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    Criteria and indicators for sustainable woodfuels 2010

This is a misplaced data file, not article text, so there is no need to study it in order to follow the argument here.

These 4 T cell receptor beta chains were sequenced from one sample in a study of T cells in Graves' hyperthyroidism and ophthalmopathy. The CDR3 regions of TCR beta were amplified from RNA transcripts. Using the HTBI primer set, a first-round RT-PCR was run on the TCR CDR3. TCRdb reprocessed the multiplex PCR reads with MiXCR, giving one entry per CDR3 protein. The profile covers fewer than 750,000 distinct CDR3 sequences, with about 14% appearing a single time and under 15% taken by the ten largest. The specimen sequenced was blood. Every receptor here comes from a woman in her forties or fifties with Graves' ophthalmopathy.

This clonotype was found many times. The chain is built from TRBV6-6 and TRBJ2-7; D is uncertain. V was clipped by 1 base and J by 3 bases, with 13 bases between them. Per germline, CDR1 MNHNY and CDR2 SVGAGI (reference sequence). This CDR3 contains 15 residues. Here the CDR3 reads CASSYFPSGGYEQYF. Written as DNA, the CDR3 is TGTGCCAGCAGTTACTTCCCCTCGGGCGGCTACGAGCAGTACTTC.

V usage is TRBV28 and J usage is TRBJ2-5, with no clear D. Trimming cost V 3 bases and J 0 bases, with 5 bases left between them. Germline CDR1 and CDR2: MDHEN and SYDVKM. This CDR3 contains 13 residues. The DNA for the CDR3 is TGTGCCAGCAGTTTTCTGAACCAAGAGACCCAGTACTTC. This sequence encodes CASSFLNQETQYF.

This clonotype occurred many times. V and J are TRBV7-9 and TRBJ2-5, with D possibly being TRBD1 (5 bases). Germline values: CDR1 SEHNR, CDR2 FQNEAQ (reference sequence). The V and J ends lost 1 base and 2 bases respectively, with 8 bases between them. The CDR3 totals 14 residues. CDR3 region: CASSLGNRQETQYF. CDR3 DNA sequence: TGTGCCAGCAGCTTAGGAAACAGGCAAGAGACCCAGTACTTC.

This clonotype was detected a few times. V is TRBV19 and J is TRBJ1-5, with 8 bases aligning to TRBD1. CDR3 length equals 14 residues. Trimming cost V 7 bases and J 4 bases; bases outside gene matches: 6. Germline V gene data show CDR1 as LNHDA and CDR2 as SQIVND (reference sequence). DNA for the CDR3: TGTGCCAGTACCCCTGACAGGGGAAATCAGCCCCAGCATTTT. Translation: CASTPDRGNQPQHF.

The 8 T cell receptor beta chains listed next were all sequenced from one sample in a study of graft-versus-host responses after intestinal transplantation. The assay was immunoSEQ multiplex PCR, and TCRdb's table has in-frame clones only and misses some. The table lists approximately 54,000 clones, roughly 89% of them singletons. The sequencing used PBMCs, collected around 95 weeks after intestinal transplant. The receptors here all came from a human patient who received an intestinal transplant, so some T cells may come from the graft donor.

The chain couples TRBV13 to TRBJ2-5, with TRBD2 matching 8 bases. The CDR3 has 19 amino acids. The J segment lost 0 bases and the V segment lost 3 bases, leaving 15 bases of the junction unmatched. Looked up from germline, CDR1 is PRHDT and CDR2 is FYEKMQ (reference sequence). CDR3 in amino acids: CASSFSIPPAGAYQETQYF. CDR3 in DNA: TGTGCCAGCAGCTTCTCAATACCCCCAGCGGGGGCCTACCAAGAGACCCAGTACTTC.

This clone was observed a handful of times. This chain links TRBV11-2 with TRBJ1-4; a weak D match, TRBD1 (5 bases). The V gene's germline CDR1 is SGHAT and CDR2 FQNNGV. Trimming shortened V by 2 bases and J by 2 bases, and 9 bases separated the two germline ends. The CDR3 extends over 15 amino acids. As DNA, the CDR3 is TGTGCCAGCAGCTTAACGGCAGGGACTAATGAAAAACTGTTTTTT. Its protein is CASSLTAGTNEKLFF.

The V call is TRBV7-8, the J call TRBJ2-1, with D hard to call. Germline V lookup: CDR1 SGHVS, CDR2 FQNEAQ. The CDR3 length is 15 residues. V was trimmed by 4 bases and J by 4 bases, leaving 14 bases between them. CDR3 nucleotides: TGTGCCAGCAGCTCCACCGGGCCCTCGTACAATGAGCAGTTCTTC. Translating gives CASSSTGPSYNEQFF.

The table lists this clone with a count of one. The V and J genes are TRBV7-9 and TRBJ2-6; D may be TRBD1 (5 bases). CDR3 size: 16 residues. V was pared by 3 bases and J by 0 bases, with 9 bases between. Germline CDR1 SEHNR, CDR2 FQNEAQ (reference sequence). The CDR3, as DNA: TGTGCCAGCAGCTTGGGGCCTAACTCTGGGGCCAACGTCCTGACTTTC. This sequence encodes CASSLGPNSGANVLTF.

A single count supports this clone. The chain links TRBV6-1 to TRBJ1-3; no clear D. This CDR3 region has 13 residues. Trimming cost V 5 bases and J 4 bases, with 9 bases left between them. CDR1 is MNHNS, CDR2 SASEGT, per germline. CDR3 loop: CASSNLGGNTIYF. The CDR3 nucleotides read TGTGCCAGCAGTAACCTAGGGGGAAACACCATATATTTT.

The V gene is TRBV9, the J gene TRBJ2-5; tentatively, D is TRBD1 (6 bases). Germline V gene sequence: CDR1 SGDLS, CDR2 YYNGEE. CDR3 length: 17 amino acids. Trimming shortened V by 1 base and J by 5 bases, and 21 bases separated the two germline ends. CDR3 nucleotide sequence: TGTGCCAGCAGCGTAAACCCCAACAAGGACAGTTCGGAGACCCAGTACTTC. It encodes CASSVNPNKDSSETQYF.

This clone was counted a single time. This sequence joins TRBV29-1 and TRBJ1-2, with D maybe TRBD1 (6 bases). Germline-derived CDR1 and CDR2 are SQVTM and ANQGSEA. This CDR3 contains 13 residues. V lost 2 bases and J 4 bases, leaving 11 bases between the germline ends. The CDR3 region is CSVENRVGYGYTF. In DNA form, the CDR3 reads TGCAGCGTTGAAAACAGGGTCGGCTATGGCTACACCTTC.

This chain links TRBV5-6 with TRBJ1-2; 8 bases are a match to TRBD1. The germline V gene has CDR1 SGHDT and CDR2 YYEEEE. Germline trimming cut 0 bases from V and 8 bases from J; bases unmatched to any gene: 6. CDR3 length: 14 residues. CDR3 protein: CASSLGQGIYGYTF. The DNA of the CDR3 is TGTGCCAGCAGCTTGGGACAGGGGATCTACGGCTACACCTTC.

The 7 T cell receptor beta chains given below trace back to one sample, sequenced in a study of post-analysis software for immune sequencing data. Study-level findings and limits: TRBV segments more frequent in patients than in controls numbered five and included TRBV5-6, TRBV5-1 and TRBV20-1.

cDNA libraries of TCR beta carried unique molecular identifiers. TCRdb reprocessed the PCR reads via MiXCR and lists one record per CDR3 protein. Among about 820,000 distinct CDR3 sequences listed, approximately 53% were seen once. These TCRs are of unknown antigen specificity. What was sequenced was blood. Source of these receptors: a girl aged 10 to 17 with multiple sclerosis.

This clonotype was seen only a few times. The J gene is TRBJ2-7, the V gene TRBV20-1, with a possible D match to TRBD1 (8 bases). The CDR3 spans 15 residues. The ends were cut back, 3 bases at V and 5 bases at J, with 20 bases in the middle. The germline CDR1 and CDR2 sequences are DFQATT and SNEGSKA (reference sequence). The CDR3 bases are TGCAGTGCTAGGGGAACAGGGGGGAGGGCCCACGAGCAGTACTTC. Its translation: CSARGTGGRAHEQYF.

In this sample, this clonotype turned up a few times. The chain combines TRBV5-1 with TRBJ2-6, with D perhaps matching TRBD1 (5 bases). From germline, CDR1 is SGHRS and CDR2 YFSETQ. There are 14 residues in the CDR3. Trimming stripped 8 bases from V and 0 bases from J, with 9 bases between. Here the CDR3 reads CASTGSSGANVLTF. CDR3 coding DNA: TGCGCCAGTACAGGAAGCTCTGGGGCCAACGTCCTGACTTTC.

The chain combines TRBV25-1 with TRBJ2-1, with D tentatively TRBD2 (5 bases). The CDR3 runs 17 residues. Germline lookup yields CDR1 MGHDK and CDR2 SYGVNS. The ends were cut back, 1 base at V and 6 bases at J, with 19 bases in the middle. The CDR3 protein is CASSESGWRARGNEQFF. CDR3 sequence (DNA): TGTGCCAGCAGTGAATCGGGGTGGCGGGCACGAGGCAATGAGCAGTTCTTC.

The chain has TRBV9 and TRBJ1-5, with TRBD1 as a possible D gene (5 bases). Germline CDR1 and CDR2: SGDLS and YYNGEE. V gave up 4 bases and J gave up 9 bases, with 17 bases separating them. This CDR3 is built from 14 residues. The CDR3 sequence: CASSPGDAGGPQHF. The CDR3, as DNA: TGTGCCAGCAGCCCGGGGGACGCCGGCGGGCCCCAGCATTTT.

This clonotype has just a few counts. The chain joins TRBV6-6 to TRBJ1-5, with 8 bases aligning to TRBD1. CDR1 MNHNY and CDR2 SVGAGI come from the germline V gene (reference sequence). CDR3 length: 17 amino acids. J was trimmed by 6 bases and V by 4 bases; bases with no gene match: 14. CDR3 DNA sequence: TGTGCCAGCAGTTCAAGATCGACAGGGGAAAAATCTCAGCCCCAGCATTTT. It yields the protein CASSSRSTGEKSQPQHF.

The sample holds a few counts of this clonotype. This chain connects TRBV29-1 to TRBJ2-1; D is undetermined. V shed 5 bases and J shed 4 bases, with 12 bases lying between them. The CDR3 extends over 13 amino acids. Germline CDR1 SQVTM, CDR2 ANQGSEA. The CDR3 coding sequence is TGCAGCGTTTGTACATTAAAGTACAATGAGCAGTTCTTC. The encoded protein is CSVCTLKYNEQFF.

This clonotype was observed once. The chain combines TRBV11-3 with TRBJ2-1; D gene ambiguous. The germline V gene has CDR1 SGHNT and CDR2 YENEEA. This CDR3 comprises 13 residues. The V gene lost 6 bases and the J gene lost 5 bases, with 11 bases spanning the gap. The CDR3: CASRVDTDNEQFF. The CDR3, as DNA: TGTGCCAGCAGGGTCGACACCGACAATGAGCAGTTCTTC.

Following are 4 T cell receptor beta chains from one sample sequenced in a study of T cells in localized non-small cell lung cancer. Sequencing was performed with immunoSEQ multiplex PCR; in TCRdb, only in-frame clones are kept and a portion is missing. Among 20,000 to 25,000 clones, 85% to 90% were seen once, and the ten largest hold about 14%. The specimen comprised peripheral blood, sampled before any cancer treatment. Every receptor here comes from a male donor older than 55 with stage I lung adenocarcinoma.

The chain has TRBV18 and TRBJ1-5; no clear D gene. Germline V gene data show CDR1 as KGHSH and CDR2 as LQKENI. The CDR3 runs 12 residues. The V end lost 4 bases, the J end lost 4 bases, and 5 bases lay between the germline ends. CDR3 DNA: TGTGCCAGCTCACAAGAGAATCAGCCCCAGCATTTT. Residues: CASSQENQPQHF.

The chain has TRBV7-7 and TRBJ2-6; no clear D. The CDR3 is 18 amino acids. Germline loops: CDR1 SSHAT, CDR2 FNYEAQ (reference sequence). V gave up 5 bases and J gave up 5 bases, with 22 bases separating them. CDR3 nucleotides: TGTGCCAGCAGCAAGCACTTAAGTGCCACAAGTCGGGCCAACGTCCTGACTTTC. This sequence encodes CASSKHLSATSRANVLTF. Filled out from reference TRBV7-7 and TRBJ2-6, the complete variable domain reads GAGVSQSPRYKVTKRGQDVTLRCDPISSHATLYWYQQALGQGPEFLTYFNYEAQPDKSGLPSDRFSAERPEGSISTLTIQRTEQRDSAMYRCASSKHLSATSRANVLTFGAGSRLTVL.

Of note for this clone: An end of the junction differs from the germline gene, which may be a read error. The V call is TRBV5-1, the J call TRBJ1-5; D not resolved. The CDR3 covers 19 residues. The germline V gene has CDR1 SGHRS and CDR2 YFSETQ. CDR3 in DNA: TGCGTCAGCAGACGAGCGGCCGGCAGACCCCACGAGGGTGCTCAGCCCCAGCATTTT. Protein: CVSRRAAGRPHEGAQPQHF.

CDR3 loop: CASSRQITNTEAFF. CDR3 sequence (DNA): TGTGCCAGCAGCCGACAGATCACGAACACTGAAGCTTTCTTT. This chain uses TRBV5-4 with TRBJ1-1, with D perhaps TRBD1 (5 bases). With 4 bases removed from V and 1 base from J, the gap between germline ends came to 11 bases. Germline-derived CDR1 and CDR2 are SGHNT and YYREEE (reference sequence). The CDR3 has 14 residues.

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    Reliable, secure and safe energy sources are fundamental to the well-being and social and economic development of all societies. With growing pressure on energy resources and a heavy dependence on non-renewable fossil fuels, the world faces two key energy-related problems: the lack of a secure and affordable supply, and the threat of overconsumption leading to irreversible environmental damage. As part of the solution to these problems, many countries are looking increasingly to their biomass-en ergy resources. This publication focuses on one major source of biomass energy – woodfuels. In many developing countries, woodfuels are still commonly used for household cooking and heating and are also important for local processing industries. In many developed countries, wood-processing industries often use their wood by-products for energy production. In some countries, notably the Nordic countries, forest residues are increasingly used for industrial-scale electricity generation and heating . Several developing countries have enormous potential to produce energy from forests and trees outside forests, for both domestic use and export. However this potential is not often properly reflected in national energy-development strategies. This publication sets out principles, criteria and indicators to guide the sustainable use of woodfuel resources and the sustainable production of charcoal. It is designed to help policy- and decision-makers in forestry, energy and environment agencies, n on-governmental and other civil-society organizations and the private sector ensure that the woodfuel sector reaches its full potential as an agent of sustainable development.